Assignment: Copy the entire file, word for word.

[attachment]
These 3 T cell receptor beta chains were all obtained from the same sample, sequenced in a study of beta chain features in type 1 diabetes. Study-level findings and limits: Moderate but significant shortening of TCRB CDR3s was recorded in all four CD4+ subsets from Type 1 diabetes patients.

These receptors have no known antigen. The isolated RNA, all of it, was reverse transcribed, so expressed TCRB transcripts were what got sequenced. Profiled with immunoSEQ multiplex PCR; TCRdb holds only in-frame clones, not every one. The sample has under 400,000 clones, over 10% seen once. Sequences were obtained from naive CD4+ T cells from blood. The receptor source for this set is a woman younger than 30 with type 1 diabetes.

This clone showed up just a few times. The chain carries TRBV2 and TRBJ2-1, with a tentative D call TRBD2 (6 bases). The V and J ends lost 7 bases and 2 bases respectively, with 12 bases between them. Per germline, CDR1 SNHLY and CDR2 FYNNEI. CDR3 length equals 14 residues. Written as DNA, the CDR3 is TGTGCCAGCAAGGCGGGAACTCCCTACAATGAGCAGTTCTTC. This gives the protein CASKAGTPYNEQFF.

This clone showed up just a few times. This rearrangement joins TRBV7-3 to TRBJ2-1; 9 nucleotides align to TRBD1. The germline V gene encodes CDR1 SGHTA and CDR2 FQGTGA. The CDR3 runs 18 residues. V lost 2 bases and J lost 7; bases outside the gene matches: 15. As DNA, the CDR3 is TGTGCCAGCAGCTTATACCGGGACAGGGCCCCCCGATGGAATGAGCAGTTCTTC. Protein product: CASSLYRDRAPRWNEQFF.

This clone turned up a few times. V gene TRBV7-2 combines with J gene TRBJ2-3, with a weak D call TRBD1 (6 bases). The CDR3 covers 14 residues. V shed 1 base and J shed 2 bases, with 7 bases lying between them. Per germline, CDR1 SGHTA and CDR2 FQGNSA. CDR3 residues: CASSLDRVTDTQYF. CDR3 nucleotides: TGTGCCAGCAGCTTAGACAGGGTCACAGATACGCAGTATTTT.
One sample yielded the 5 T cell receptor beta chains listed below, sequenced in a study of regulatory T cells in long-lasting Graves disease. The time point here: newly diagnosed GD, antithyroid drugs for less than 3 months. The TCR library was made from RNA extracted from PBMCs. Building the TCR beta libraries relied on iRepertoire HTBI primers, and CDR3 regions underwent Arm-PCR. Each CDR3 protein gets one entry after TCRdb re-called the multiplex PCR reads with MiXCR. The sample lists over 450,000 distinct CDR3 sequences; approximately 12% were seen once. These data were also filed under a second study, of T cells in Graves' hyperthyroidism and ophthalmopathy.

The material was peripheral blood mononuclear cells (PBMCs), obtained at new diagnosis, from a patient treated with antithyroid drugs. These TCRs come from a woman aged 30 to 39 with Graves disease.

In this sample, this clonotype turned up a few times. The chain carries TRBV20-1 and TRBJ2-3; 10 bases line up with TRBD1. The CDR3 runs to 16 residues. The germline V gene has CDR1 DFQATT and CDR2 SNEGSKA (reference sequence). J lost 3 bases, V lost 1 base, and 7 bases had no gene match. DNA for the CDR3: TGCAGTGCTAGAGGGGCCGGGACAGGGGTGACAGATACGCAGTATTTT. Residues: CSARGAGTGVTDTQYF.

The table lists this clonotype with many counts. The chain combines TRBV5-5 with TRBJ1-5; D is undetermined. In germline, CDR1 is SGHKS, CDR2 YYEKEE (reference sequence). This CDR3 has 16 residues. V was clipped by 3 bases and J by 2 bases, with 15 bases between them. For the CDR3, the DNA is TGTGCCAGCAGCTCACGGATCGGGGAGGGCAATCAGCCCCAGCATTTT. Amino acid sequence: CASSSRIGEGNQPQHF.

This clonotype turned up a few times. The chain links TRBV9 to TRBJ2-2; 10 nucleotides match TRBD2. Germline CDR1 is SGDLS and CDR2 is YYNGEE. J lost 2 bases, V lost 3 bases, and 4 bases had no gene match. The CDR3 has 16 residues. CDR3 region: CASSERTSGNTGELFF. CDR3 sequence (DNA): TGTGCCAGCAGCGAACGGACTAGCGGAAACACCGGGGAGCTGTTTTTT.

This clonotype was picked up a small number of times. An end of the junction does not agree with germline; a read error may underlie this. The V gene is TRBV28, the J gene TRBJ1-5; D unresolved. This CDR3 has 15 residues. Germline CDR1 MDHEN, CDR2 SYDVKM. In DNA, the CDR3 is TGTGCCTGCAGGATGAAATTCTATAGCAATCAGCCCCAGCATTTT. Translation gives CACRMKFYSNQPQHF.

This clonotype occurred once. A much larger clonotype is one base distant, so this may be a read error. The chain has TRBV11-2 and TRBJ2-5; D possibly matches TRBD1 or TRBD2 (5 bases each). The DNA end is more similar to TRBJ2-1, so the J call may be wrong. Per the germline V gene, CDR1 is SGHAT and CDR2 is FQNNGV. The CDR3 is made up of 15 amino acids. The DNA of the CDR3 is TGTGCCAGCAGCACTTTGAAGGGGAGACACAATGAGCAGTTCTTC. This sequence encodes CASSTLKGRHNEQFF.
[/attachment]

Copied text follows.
These 3 T cell receptor beta chains were all obtained from the same sample, sequenced in a study of beta chain features in type 1 diabetes. Study-level findings and limits: Moderate but significant shortening of TCRB CDR3s was recorded in all four CD4+ subsets from Type 1 diabetes patients.

These receptors have no known antigen. The isolated RNA, all of it, was reverse transcribed, so expressed TCRB transcripts were what got sequenced. Profiled with immunoSEQ multiplex PCR; TCRdb holds only in-frame clones, not every one. The sample has under 400,000 clones, over 10% seen once. Sequences were obtained from naive CD4+ T cells from blood. The receptor source for this set is a woman younger than 30 with type 1 diabetes.

This clone showed up just a few times. The chain carries TRBV2 and TRBJ2-1, with a tentative D call TRBD2 (6 bases). The V and J ends lost 7 bases and 2 bases respectively, with 12 bases between them. Per germline, CDR1 SNHLY and CDR2 FYNNEI. CDR3 length equals 14 residues. Written as DNA, the CDR3 is TGTGCCAGCAAGGCGGGAACTCCCTACAATGAGCAGTTCTTC. This gives the protein CASKAGTPYNEQFF.

This clone showed up just a few times. This rearrangement joins TRBV7-3 to TRBJ2-1; 9 nucleotides align to TRBD1. The germline V gene encodes CDR1 SGHTA and CDR2 FQGTGA. The CDR3 runs 18 residues. V lost 2 bases and J lost 7; bases outside the gene matches: 15. As DNA, the CDR3 is TGTGCCAGCAGCTTATACCGGGACAGGGCCCCCCGATGGAATGAGCAGTTCTTC. Protein product: CASSLYRDRAPRWNEQFF.

This clone turned up a few times. V gene TRBV7-2 combines with J gene TRBJ2-3, with a weak D call TRBD1 (6 bases). The CDR3 covers 14 residues. V shed 1 base and J shed 2 bases, with 7 bases lying between them. Per germline, CDR1 SGHTA and CDR2 FQGNSA. CDR3 residues: CASSLDRVTDTQYF. CDR3 nucleotides: TGTGCCAGCAGCTTAGACAGGGTCACAGATACGCAGTATTTT.
One sample yielded the 5 T cell receptor beta chains listed below, sequenced in a study of regulatory T cells in long-lasting Graves disease. The time point here: newly diagnosed GD, antithyroid drugs for less than 3 months. The TCR library was made from RNA extracted from PBMCs. Building the TCR beta libraries relied on iRepertoire HTBI primers, and CDR3 regions underwent Arm-PCR. Each CDR3 protein gets one entry after TCRdb re-called the multiplex PCR reads with MiXCR. The sample lists over 450,000 distinct CDR3 sequences; approximately 12% were seen once. These data were also filed under a second study, of T cells in Graves' hyperthyroidism and ophthalmopathy.

The material was peripheral blood mononuclear cells (PBMCs), obtained at new diagnosis, from a patient treated with antithyroid drugs. These TCRs come from a woman aged 30 to 39 with Graves disease.

In this sample, this clonotype turned up a few times. The chain carries TRBV20-1 and TRBJ2-3; 10 bases line up with TRBD1. The CDR3 runs to 16 residues. The germline V gene has CDR1 DFQATT and CDR2 SNEGSKA (reference sequence). J lost 3 bases, V lost 1 base, and 7 bases had no gene match. DNA for the CDR3: TGCAGTGCTAGAGGGGCCGGGACAGGGGTGACAGATACGCAGTATTTT. Residues: CSARGAGTGVTDTQYF.

The table lists this clonotype with many counts. The chain combines TRBV5-5 with TRBJ1-5; D is undetermined. In germline, CDR1 is SGHKS, CDR2 YYEKEE (reference sequence). This CDR3 has 16 residues. V was clipped by 3 bases and J by 2 bases, with 15 bases between them. For the CDR3, the DNA is TGTGCCAGCAGCTCACGGATCGGGGAGGGCAATCAGCCCCAGCATTTT. Amino acid sequence: CASSSRIGEGNQPQHF.

This clonotype turned up a few times. The chain links TRBV9 to TRBJ2-2; 10 nucleotides match TRBD2. Germline CDR1 is SGDLS and CDR2 is YYNGEE. J lost 2 bases, V lost 3 bases, and 4 bases had no gene match. The CDR3 has 16 residues. CDR3 region: CASSERTSGNTGELFF. CDR3 sequence (DNA): TGTGCCAGCAGCGAACGGACTAGCGGAAACACCGGGGAGCTGTTTTTT.

This clonotype was picked up a small number of times. An end of the junction does not agree with germline; a read error may underlie this. The V gene is TRBV28, the J gene TRBJ1-5; D unresolved. This CDR3 has 15 residues. Germline CDR1 MDHEN, CDR2 SYDVKM. In DNA, the CDR3 is TGTGCCTGCAGGATGAAATTCTATAGCAATCAGCCCCAGCATTTT. Translation gives CACRMKFYSNQPQHF.

This clonotype occurred once. A much larger clonotype is one base distant, so this may be a read error. The chain has TRBV11-2 and TRBJ2-5; D possibly matches TRBD1 or TRBD2 (5 bases each). The DNA end is more similar to TRBJ2-1, so the J call may be wrong. Per the germline V gene, CDR1 is SGHAT and CDR2 is FQNNGV. The CDR3 is made up of 15 amino acids. The DNA of the CDR3 is TGTGCCAGCAGCACTTTGAAGGGGAGACACAATGAGCAGTTCTTC. This sequence encodes CASSTLKGRHNEQFF.